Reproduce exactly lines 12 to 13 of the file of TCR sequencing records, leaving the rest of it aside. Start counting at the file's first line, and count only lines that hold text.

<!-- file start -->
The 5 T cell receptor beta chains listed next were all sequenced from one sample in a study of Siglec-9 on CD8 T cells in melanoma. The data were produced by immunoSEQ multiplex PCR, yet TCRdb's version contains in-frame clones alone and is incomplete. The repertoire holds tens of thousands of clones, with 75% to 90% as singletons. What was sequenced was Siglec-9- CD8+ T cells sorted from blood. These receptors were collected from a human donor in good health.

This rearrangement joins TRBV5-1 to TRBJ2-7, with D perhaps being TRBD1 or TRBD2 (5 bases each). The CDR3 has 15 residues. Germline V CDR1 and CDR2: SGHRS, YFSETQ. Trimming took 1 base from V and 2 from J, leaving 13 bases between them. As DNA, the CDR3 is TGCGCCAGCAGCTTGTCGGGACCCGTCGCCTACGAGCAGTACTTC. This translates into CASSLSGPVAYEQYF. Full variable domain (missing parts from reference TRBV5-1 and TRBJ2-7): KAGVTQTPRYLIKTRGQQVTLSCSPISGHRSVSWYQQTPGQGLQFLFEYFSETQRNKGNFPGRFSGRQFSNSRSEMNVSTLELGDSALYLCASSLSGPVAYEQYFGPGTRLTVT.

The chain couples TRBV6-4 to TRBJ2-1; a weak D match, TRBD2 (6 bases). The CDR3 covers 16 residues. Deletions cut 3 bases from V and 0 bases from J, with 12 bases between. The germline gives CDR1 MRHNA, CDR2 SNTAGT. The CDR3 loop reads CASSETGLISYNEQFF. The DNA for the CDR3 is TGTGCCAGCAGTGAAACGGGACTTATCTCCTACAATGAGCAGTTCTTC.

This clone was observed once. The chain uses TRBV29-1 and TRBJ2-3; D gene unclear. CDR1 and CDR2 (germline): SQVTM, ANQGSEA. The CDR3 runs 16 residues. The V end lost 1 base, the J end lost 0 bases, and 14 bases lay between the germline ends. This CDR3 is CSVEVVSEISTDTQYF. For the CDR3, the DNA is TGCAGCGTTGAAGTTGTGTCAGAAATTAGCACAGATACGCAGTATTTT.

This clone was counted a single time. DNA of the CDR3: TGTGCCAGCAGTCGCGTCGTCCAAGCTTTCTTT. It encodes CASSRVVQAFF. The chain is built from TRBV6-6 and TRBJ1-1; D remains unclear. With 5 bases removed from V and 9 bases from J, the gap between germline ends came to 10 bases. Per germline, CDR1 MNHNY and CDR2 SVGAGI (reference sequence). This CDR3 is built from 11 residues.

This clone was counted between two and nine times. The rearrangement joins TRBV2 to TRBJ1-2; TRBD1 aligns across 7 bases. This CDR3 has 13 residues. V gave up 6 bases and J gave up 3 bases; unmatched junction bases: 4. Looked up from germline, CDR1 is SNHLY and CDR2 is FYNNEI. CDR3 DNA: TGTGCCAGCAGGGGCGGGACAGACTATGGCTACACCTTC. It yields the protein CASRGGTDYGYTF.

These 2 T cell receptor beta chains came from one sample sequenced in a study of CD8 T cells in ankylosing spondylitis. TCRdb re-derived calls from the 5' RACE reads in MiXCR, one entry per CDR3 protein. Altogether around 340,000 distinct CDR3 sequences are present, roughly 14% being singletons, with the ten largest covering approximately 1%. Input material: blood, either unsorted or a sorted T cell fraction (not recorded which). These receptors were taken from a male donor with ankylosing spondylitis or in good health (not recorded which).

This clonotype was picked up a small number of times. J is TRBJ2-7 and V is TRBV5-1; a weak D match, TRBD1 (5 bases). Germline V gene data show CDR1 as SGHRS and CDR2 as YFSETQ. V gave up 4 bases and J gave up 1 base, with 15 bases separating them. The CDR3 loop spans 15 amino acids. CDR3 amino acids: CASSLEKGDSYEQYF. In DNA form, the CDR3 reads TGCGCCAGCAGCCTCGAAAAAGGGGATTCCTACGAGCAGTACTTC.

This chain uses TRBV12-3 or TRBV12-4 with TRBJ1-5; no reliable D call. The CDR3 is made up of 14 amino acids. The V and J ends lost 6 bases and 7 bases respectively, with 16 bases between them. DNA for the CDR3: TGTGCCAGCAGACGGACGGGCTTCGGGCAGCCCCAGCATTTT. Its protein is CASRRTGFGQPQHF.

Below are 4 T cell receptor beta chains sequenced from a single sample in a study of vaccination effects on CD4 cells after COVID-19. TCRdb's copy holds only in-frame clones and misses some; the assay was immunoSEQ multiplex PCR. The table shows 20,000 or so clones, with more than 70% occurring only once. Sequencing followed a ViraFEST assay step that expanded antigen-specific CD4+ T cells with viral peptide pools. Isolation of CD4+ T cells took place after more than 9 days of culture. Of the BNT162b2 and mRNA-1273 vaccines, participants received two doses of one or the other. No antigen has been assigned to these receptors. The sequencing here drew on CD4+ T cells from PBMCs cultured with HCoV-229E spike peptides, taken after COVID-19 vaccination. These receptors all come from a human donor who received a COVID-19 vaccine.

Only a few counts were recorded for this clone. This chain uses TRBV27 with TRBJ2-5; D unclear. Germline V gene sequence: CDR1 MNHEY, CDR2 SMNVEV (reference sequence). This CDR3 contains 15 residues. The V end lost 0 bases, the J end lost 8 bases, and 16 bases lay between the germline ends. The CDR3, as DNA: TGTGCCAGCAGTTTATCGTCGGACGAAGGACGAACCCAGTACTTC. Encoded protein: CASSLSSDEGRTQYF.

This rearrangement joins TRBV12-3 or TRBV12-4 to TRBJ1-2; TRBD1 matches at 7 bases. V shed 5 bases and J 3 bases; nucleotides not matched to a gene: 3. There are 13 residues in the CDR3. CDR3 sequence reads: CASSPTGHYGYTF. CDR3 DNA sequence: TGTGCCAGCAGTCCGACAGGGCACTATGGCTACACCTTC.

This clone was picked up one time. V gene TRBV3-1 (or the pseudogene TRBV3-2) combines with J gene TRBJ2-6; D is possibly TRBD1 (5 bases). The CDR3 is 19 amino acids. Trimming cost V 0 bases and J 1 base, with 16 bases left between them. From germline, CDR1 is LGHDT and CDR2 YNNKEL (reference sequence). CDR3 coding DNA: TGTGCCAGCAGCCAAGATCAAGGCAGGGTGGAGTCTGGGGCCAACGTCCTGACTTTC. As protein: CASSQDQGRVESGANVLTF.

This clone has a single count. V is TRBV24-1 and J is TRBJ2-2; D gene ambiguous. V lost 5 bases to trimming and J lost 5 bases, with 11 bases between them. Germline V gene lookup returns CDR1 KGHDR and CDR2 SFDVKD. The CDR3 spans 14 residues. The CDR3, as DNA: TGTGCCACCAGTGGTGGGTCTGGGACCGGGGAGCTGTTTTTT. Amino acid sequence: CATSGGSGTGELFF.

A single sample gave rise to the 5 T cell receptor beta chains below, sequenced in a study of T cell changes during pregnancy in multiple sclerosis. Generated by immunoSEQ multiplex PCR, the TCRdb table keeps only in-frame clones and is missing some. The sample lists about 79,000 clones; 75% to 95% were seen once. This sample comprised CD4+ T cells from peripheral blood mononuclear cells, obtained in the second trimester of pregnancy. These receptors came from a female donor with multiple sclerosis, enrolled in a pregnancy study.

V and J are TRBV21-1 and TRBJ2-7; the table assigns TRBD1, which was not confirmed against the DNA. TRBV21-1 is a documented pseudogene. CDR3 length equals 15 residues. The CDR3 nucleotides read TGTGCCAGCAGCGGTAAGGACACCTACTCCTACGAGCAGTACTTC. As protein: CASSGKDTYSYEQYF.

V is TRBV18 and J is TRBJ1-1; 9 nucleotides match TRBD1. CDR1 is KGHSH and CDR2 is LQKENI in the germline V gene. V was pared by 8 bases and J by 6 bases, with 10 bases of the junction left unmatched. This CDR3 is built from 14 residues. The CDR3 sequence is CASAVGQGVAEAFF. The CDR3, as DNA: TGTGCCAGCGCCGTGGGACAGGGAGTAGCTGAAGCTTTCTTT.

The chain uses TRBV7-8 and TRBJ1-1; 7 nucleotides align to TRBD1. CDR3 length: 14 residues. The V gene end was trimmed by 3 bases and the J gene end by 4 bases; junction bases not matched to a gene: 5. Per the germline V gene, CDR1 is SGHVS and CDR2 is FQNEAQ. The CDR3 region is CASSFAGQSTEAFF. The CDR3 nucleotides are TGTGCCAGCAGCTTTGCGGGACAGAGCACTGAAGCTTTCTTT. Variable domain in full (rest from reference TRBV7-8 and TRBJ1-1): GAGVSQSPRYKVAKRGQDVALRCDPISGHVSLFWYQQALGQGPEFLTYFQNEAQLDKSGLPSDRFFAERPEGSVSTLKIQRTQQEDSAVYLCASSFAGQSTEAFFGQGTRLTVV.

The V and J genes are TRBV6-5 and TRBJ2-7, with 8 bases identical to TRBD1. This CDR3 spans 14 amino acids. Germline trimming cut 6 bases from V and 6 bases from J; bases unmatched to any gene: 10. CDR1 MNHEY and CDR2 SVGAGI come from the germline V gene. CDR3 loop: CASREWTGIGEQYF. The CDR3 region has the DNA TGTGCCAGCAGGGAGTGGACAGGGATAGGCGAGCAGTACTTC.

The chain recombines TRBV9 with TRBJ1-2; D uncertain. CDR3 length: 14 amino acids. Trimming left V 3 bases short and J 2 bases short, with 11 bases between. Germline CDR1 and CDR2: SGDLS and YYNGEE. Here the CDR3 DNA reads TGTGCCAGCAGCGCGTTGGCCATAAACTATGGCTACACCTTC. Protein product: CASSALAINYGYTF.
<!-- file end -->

This rearrangement joins TRBV12-3 or TRBV12-4 to TRBJ1-2; TRBD1 matches at 7 bases. V shed 5 bases and J 3 bases; nucleotides not matched to a gene: 3. There are 13 residues in the CDR3. CDR3 sequence reads: CASSPTGHYGYTF. CDR3 DNA sequence: TGTGCCAGCAGTCCGACAGGGCACTATGGCTACACCTTC.

This clone was picked up one time. V gene TRBV3-1 (or the pseudogene TRBV3-2) combines with J gene TRBJ2-6; D is possibly TRBD1 (5 bases). The CDR3 is 19 amino acids. Trimming cost V 0 bases and J 1 base, with 16 bases left between them. From germline, CDR1 is LGHDT and CDR2 YNNKEL (reference sequence). CDR3 coding DNA: TGTGCCAGCAGCCAAGATCAAGGCAGGGTGGAGTCTGGGGCCAACGTCCTGACTTTC. As protein: CASSQDQGRVESGANVLTF.